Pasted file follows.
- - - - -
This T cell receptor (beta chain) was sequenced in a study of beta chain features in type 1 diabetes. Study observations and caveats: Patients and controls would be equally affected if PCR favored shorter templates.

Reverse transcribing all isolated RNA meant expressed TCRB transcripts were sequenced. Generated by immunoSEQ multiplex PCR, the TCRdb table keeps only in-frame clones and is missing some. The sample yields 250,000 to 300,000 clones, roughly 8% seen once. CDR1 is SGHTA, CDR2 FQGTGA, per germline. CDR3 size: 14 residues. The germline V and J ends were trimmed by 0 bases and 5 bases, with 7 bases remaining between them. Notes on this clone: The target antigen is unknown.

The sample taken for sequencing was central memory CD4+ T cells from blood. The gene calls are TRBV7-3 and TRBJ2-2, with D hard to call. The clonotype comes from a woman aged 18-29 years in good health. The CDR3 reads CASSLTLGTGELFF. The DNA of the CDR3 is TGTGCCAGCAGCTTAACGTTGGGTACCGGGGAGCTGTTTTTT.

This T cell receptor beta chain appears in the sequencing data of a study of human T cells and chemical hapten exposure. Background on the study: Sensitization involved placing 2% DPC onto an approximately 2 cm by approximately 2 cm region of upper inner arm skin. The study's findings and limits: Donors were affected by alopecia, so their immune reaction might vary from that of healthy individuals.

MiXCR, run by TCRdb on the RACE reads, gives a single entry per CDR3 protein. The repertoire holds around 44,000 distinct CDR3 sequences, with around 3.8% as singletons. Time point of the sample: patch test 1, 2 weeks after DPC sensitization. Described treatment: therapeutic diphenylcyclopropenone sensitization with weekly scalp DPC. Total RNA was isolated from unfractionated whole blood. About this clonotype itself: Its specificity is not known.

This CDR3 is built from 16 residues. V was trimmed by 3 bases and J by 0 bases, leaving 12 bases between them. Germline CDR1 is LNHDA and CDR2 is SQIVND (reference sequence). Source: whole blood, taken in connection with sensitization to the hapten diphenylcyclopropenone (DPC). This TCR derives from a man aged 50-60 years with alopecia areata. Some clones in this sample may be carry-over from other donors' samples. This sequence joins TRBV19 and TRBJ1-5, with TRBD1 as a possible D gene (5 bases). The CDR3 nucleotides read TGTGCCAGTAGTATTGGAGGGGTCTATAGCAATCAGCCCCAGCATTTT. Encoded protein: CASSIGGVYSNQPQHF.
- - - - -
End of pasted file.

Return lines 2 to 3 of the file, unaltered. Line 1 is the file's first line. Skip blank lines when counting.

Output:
Reverse transcribing all isolated RNA meant expressed TCRB transcripts were sequenced. Generated by immunoSEQ multiplex PCR, the TCRdb table keeps only in-frame clones and is missing some. The sample yields 250,000 to 300,000 clones, roughly 8% seen once. CDR1 is SGHTA, CDR2 FQGTGA, per germline. CDR3 size: 14 residues. The germline V and J ends were trimmed by 0 bases and 5 bases, with 7 bases remaining between them. Notes on this clone: The target antigen is unknown.

The sample taken for sequencing was central memory CD4+ T cells from blood. The gene calls are TRBV7-3 and TRBJ2-2, with D hard to call. The clonotype comes from a woman aged 18-29 years in good health. The CDR3 reads CASSLTLGTGELFF. The DNA of the CDR3 is TGTGCCAGCAGCTTAACGTTGGGTACCGGGGAGCTGTTTTTT.